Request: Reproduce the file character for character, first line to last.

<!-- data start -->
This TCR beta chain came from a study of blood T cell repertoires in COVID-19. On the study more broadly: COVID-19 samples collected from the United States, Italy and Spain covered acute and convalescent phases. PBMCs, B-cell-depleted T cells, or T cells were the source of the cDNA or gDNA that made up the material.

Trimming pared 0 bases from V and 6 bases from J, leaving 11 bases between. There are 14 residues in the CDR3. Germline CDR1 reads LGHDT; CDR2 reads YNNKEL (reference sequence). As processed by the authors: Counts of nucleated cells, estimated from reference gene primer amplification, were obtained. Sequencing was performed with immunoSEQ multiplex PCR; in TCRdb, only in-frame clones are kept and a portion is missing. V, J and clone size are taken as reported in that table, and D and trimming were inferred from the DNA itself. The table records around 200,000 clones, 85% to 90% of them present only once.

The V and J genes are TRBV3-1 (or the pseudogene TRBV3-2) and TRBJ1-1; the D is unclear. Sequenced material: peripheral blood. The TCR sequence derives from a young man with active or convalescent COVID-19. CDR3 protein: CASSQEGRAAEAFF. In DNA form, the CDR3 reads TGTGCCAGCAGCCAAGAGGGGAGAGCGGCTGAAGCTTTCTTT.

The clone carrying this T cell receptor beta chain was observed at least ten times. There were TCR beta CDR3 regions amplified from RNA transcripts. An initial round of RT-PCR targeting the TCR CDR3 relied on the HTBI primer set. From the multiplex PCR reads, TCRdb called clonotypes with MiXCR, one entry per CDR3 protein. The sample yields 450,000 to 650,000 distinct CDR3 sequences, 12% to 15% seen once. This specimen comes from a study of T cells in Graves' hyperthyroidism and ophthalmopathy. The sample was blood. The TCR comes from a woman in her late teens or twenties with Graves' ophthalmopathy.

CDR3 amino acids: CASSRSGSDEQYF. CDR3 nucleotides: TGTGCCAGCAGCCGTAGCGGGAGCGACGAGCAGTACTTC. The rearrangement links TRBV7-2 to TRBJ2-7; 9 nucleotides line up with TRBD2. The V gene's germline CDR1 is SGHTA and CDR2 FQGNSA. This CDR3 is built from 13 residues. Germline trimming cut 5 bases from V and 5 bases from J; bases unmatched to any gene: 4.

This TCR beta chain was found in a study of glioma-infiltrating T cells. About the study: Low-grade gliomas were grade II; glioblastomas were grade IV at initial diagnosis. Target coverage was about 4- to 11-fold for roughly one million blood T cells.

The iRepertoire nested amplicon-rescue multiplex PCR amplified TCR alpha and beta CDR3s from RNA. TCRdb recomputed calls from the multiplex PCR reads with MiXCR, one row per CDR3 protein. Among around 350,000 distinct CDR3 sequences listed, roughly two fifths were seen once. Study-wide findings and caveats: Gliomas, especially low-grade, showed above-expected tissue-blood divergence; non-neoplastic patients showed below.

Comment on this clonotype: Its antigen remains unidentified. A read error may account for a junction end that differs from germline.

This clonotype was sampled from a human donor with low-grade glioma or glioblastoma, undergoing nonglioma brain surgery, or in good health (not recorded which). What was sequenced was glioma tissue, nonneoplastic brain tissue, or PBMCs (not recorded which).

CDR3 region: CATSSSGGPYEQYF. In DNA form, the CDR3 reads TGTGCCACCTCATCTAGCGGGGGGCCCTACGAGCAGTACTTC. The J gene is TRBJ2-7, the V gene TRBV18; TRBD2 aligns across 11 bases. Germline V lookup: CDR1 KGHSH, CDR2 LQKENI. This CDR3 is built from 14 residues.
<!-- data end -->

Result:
This TCR beta chain came from a study of blood T cell repertoires in COVID-19. On the study more broadly: COVID-19 samples collected from the United States, Italy and Spain covered acute and convalescent phases. PBMCs, B-cell-depleted T cells, or T cells were the source of the cDNA or gDNA that made up the material.

Trimming pared 0 bases from V and 6 bases from J, leaving 11 bases between. There are 14 residues in the CDR3. Germline CDR1 reads LGHDT; CDR2 reads YNNKEL (reference sequence). As processed by the authors: Counts of nucleated cells, estimated from reference gene primer amplification, were obtained. Sequencing was performed with immunoSEQ multiplex PCR; in TCRdb, only in-frame clones are kept and a portion is missing. V, J and clone size are taken as reported in that table, and D and trimming were inferred from the DNA itself. The table records around 200,000 clones, 85% to 90% of them present only once.

The V and J genes are TRBV3-1 (or the pseudogene TRBV3-2) and TRBJ1-1; the D is unclear. Sequenced material: peripheral blood. The TCR sequence derives from a young man with active or convalescent COVID-19. CDR3 protein: CASSQEGRAAEAFF. In DNA form, the CDR3 reads TGTGCCAGCAGCCAAGAGGGGAGAGCGGCTGAAGCTTTCTTT.

The clone carrying this T cell receptor beta chain was observed at least ten times. There were TCR beta CDR3 regions amplified from RNA transcripts. An initial round of RT-PCR targeting the TCR CDR3 relied on the HTBI primer set. From the multiplex PCR reads, TCRdb called clonotypes with MiXCR, one entry per CDR3 protein. The sample yields 450,000 to 650,000 distinct CDR3 sequences, 12% to 15% seen once. This specimen comes from a study of T cells in Graves' hyperthyroidism and ophthalmopathy. The sample was blood. The TCR comes from a woman in her late teens or twenties with Graves' ophthalmopathy.

CDR3 amino acids: CASSRSGSDEQYF. CDR3 nucleotides: TGTGCCAGCAGCCGTAGCGGGAGCGACGAGCAGTACTTC. The rearrangement links TRBV7-2 to TRBJ2-7; 9 nucleotides line up with TRBD2. The V gene's germline CDR1 is SGHTA and CDR2 FQGNSA. This CDR3 is built from 13 residues. Germline trimming cut 5 bases from V and 5 bases from J; bases unmatched to any gene: 4.

This TCR beta chain was found in a study of glioma-infiltrating T cells. About the study: Low-grade gliomas were grade II; glioblastomas were grade IV at initial diagnosis. Target coverage was about 4- to 11-fold for roughly one million blood T cells.

The iRepertoire nested amplicon-rescue multiplex PCR amplified TCR alpha and beta CDR3s from RNA. TCRdb recomputed calls from the multiplex PCR reads with MiXCR, one row per CDR3 protein. Among around 350,000 distinct CDR3 sequences listed, roughly two fifths were seen once. Study-wide findings and caveats: Gliomas, especially low-grade, showed above-expected tissue-blood divergence; non-neoplastic patients showed below.

Comment on this clonotype: Its antigen remains unidentified. A read error may account for a junction end that differs from germline.

This clonotype was sampled from a human donor with low-grade glioma or glioblastoma, undergoing nonglioma brain surgery, or in good health (not recorded which). What was sequenced was glioma tissue, nonneoplastic brain tissue, or PBMCs (not recorded which).

CDR3 region: CATSSSGGPYEQYF. In DNA form, the CDR3 reads TGTGCCACCTCATCTAGCGGGGGGCCCTACGAGCAGTACTTC. The J gene is TRBJ2-7, the V gene TRBV18; TRBD2 aligns across 11 bases. Germline V lookup: CDR1 KGHSH, CDR2 LQKENI. This CDR3 is built from 14 residues.